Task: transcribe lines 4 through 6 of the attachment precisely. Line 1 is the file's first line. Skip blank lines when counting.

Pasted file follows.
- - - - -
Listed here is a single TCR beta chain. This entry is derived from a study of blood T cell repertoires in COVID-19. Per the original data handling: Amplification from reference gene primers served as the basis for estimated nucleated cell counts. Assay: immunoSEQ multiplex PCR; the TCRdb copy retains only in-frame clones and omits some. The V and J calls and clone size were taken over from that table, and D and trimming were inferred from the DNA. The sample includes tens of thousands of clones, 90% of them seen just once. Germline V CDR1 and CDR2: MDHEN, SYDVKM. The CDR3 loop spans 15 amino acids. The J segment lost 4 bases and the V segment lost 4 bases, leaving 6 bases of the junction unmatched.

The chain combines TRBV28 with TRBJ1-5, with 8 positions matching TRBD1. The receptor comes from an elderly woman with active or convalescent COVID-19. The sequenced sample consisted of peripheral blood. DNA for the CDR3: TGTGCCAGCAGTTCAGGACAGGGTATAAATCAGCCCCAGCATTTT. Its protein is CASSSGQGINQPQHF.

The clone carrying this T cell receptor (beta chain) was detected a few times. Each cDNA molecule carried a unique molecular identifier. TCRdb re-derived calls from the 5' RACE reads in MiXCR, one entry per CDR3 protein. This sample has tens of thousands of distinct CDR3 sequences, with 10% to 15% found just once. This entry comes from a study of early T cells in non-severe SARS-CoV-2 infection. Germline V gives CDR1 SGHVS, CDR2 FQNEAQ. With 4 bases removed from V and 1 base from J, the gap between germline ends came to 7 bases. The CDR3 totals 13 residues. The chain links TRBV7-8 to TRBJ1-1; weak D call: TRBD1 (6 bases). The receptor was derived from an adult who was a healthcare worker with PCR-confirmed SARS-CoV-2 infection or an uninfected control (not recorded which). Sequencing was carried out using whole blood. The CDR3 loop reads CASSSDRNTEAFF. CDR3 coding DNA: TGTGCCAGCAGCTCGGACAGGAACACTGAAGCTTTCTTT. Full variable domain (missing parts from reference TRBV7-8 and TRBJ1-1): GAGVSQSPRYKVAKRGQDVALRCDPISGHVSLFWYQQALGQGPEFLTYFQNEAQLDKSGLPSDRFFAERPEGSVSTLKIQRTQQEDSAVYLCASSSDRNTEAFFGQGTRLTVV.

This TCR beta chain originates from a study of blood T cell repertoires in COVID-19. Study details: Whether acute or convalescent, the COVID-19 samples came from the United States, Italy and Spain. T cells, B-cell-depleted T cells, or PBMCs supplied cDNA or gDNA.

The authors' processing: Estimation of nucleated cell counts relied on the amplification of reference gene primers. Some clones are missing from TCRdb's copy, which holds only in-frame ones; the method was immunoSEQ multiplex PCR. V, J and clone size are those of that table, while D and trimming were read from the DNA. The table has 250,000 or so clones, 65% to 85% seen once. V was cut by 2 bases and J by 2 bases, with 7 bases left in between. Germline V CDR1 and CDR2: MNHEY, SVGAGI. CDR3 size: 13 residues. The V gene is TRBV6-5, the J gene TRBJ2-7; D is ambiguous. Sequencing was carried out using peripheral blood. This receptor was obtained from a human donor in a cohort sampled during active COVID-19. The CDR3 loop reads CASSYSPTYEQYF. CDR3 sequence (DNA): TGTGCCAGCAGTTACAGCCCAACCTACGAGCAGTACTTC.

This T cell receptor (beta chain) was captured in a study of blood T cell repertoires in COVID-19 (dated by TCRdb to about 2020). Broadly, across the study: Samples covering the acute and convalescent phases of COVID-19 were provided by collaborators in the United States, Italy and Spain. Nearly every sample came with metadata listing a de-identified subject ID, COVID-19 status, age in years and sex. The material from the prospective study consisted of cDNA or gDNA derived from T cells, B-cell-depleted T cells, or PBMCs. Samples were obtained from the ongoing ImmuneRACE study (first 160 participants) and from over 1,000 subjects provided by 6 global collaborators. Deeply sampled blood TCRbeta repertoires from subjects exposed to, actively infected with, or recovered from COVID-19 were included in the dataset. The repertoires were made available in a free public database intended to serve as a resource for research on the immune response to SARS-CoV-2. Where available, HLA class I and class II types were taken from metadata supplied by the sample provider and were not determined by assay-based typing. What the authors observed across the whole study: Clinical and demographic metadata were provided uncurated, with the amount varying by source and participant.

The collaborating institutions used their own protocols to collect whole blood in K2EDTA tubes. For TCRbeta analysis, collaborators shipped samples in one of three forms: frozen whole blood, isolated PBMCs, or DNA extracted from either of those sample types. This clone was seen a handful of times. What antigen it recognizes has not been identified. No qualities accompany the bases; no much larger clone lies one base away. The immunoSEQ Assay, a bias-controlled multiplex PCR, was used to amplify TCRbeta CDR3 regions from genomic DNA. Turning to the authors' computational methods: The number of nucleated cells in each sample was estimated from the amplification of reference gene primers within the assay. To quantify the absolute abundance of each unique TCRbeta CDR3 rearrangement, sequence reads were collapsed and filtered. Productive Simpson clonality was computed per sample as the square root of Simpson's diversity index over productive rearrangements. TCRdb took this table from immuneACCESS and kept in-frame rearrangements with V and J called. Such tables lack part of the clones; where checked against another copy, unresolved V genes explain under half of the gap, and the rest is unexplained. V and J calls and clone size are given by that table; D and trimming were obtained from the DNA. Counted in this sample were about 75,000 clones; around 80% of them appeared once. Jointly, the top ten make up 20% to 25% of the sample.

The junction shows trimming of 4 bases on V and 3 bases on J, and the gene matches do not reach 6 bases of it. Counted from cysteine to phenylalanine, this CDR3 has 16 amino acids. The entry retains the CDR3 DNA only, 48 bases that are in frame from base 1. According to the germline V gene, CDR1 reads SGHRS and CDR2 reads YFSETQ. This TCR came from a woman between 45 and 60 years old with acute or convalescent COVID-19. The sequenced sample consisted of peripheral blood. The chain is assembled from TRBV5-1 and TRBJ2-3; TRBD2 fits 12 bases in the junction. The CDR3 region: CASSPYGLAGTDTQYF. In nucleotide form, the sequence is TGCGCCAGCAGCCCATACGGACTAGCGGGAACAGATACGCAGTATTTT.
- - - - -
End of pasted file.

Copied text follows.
This TCR beta chain originates from a study of blood T cell repertoires in COVID-19. Study details: Whether acute or convalescent, the COVID-19 samples came from the United States, Italy and Spain. T cells, B-cell-depleted T cells, or PBMCs supplied cDNA or gDNA.

The authors' processing: Estimation of nucleated cell counts relied on the amplification of reference gene primers. Some clones are missing from TCRdb's copy, which holds only in-frame ones; the method was immunoSEQ multiplex PCR. V, J and clone size are those of that table, while D and trimming were read from the DNA. The table has 250,000 or so clones, 65% to 85% seen once. V was cut by 2 bases and J by 2 bases, with 7 bases left in between. Germline V CDR1 and CDR2: MNHEY, SVGAGI. CDR3 size: 13 residues. The V gene is TRBV6-5, the J gene TRBJ2-7; D is ambiguous. Sequencing was carried out using peripheral blood. This receptor was obtained from a human donor in a cohort sampled during active COVID-19. The CDR3 loop reads CASSYSPTYEQYF. CDR3 sequence (DNA): TGTGCCAGCAGTTACAGCCCAACCTACGAGCAGTACTTC.

This T cell receptor (beta chain) was captured in a study of blood T cell repertoires in COVID-19 (dated by TCRdb to about 2020). Broadly, across the study: Samples covering the acute and convalescent phases of COVID-19 were provided by collaborators in the United States, Italy and Spain. Nearly every sample came with metadata listing a de-identified subject ID, COVID-19 status, age in years and sex. The material from the prospective study consisted of cDNA or gDNA derived from T cells, B-cell-depleted T cells, or PBMCs. Samples were obtained from the ongoing ImmuneRACE study (first 160 participants) and from over 1,000 subjects provided by 6 global collaborators. Deeply sampled blood TCRbeta repertoires from subjects exposed to, actively infected with, or recovered from COVID-19 were included in the dataset. The repertoires were made available in a free public database intended to serve as a resource for research on the immune response to SARS-CoV-2. Where available, HLA class I and class II types were taken from metadata supplied by the sample provider and were not determined by assay-based typing. What the authors observed across the whole study: Clinical and demographic metadata were provided uncurated, with the amount varying by source and participant.